House Grail is reader-supported. When you buy via links on our site, we may earn an affiliate commission at no cost to you. Learn more.

What Is the Best Wood for a Pergola or Wood Gazebo? (with Pictures)

Free Backyard Gazebo-4

Building a pergola or a wood gazebo is no small task, and doing the job right starts with using the right materials.

Whether you’re contracting out the job or doing it yourself, the last thing that you want is to have a finished product that you’re less than 100% satisfied with. That’s why we came up with this comprehensive guide, to walk you through the most popular wood choices for pergolas and wood gazebos.

We’re confident that by the time you finish reading, you’ll know exactly what you want and have the confidence to get started on your project.

divider 5

The 5 Best Woods for a Pergola / Wood Gazebo

1. Red Cedar

When it comes to the best possible wood for a pergola or wood gazebo, it’s hard to beat what red cedar has to offer. It has a signature amber hue that sets it apart from many other choices, and that’s without adding any stain.

If you do plan on staining the wood before sealing it, red cedar takes different color stains extremely well and highlights the natural grains in the wood.

Red cedar is an extremely popular choice because of how easy it is to work with, which means an easier job for you or lower labor costs. It’s also incredibly durable and simple to preserve year after year.

While it’s not naturally decay or rot resistant on its own, it is easy to treat it to make it so. Finally, while red cedar isn’t the lowest-priced wood out there, it’s not the most expensive either.

Red cedar is an excellent combination of price and performance, hence why it’s such a popular choice for both pergolas and wood gazebos.

2. Yellow Pine

If there’s any wood that might be a more popular choice for pergolas and wood gazebos than red cedar, it’s yellow pine. It’s an affordable yet durable wood choice with tons of natural benefits. These include natural decay, warp, and insect resistance, making it an excellent choice for warm and humid climates. Yellow pine is a light color wood that you can easily stain and paint to just about any hue that you want.

Just keep in mind that you need to get pressure-treated yellow pine, which means you need to wait at least 30 days before staining or painting the wood. This gives the chemicals used during the pressure-treating process plenty of time to settle and soak in.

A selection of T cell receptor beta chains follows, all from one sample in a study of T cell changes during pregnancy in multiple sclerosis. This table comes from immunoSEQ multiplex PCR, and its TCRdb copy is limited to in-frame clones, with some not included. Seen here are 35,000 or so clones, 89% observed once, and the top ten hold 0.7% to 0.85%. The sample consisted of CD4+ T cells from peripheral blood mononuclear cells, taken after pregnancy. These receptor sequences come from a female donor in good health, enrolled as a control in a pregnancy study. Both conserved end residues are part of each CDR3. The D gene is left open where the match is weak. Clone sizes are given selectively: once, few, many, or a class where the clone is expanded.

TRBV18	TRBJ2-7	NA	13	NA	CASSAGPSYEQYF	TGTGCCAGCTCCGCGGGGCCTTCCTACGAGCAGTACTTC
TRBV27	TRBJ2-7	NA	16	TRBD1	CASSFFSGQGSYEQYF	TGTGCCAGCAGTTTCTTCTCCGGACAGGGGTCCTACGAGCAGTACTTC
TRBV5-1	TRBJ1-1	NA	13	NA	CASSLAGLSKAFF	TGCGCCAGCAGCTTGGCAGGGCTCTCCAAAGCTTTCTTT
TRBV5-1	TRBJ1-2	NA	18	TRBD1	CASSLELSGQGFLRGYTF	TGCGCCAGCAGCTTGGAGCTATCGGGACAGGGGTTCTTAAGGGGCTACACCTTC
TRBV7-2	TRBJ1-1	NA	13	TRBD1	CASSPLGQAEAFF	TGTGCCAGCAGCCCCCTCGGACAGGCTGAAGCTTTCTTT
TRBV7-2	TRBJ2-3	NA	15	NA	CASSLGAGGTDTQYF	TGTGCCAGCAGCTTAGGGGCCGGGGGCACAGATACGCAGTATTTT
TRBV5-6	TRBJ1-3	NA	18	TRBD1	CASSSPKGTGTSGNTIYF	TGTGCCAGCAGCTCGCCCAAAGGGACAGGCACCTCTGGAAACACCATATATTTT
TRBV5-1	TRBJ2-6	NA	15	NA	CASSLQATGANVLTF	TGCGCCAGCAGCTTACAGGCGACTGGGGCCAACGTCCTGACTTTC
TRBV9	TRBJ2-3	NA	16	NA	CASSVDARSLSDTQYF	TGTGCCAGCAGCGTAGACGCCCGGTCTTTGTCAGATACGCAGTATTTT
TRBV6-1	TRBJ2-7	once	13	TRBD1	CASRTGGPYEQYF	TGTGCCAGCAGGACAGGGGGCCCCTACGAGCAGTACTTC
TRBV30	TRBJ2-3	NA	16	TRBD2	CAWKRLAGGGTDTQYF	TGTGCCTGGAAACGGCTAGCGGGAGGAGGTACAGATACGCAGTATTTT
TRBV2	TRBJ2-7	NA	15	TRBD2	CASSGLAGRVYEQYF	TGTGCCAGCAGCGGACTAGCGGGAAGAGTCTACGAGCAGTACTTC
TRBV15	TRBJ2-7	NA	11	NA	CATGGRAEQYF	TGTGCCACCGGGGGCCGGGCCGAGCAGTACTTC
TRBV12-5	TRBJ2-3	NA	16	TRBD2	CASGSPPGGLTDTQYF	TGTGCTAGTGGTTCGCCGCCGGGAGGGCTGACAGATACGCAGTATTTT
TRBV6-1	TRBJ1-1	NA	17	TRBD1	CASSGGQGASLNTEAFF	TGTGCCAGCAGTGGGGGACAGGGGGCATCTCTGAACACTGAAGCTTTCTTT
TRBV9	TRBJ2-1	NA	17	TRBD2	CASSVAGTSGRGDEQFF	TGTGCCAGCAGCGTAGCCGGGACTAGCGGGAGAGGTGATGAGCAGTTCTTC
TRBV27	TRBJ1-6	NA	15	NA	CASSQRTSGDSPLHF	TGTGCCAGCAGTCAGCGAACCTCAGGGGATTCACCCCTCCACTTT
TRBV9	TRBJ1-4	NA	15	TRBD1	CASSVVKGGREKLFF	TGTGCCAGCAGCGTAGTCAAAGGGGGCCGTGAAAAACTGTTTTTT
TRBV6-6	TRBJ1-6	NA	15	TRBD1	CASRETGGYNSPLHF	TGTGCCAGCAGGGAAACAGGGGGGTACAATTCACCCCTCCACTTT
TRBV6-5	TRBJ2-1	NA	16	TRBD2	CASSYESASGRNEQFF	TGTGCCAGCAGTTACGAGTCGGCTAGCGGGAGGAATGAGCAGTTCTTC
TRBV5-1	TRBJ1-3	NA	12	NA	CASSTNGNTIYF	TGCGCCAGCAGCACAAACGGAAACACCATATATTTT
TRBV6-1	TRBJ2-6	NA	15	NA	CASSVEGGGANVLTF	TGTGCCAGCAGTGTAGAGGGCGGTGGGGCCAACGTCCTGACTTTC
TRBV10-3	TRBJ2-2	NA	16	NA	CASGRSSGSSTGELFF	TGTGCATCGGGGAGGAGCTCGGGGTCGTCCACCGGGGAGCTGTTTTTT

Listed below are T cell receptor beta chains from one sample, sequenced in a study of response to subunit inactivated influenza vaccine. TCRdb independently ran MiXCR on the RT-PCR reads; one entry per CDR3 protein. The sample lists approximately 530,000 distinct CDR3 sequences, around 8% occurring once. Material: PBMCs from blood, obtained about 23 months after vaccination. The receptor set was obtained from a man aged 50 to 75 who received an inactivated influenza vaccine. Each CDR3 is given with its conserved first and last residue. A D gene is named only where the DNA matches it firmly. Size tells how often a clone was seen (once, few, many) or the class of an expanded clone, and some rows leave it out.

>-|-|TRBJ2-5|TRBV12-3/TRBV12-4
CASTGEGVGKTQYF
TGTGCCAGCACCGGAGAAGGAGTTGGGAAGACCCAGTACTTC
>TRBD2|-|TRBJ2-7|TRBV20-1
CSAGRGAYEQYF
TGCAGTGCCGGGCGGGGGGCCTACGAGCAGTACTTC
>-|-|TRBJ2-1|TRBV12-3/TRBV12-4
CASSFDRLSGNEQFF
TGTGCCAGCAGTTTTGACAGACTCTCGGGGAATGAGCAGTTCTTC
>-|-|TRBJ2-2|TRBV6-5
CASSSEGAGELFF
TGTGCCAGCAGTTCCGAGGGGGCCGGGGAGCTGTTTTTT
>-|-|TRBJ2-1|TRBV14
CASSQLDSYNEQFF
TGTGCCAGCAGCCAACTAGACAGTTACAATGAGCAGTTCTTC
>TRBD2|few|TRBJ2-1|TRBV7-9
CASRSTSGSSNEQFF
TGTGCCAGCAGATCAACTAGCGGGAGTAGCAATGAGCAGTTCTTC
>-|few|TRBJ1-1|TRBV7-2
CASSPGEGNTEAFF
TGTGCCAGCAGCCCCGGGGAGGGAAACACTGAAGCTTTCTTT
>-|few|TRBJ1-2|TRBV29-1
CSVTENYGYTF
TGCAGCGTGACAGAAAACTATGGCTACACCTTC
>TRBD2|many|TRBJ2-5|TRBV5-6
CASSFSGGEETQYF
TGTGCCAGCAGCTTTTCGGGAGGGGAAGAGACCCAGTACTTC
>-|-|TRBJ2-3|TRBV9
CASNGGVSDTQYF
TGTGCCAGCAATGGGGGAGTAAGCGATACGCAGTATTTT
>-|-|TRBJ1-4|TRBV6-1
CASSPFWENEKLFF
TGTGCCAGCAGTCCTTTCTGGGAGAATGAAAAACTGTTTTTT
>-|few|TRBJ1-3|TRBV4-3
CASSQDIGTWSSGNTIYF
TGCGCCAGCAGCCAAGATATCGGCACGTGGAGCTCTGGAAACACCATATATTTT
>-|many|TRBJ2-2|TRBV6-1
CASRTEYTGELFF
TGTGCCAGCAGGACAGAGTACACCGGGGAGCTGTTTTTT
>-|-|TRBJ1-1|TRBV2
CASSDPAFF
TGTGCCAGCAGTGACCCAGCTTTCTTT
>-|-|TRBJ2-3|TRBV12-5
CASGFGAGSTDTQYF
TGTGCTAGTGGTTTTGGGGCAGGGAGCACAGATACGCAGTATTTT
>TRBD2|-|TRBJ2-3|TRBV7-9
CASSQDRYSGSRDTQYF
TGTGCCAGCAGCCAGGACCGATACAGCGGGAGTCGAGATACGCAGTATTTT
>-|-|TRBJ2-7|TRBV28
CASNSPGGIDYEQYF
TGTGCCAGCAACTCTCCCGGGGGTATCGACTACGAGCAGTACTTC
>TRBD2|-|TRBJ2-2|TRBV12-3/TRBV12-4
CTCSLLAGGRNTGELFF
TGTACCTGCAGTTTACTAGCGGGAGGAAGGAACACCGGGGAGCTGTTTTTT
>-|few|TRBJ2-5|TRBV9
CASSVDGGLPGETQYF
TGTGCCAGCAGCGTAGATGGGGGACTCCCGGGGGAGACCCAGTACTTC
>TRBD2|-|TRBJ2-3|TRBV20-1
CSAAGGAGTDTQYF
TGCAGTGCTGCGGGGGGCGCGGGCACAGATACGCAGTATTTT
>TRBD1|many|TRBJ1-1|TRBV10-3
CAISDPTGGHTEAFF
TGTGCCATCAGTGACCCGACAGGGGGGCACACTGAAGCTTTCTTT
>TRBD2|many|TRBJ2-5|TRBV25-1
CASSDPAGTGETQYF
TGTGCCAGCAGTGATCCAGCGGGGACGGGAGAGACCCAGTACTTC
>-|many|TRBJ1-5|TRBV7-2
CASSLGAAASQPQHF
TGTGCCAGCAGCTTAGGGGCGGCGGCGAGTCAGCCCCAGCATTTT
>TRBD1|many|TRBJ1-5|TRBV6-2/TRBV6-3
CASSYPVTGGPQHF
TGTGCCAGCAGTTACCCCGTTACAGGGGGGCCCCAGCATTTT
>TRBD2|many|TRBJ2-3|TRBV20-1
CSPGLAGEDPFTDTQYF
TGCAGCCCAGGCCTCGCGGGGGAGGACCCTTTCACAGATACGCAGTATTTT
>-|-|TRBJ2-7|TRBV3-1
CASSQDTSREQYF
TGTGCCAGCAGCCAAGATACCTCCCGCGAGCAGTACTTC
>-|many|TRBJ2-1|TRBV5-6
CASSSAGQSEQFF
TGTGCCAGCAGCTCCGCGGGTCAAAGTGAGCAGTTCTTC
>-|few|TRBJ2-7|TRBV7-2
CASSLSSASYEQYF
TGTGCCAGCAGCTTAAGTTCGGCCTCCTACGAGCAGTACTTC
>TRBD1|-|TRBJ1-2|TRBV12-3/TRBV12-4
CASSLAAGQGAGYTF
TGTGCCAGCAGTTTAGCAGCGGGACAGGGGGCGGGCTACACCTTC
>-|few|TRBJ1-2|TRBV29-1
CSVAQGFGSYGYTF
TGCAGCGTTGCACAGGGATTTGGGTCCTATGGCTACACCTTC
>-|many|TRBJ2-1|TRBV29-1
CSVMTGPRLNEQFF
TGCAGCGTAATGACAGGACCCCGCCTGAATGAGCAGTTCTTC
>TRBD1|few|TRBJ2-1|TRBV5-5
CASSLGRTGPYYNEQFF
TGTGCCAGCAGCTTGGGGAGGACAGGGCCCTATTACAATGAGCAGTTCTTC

Yellow pine is one of the lower-priced wood options out there, and it lasts year after year. If you’re on a tight budget but still want a top-notch final product, go with yellow pine.

3. Green Oak

While green oak is one of the more expensive options to build your pergola or wood gazebo with, it’ll also give you one of the best final products. The natural grain of green oak is almost unrivaled, and the wood is one of the easiest materials to care for.

You don’t have to worry about staining or sealing it every year, and while the color will fade over time, the natural gray that it fades to is stylish in its own right. Green oak can easily last hundreds of years, so if you can drop the money up front, you’ll get a pergola or wood gazebo that you can admire for years to come.

4. Douglas Fir

There might be more cons to pros when it comes to using Douglas fir for your pergola or wood gazebo, but that doesn’t mean it’s not worth considering. The one thing that Douglas fir does have going for it is that it’s super affordable.

Also, anything that you make out of Douglas fir is bound to be sturdy, so if you live in a high-wind or -storm area, you don’t have to worry about this structure falling over.

However, Douglas fir requires a great deal of maintenance, so every year, you’ll need to book a time to maintain your pergola or wood gazebo to keep it fresh and in good condition. It’s also a bit of a pain to stain and paint, which means if you don’t like the natural color of Douglas fir, you’ll have to do more work.

5. Exotic Hardwoods

Image By: Pixabay

There are dozens upon dozens of different exotic hardwoods that you can use to build your next pergola or wood gazebo, and plenty of them do a phenomenal job. Still, they all have one significant drawback, and that’s the price.

Even the most affordable exotic hardwoods are more expensive than their domestic counterparts, and as such, you’ll need to invest a significant sum if you want to build an entire pergola or gazebo from them.

But exotic hardwoods do offer a unique way to set the entire structure apart from anything else you’ll find, and there are plenty that will last an entire lifetime and more if you care for them properly.

divider 5 Final Thoughts

With so many outstanding wood choices out there, it can be a struggle to know which one is right for you. Just remember that most people go with either red cedar or yellow pine, and the primary deciding factor between the two is price.

Red cedar costs more, but it tends to hold up better and has a more unique appearance. Yellow pine is usually less expensive and is easy to care for, though, so you can’t go wrong with either choice!

Featured Image Credit: Classic Archives


Related posts

OUR categories

Project ideas

Hand & power tools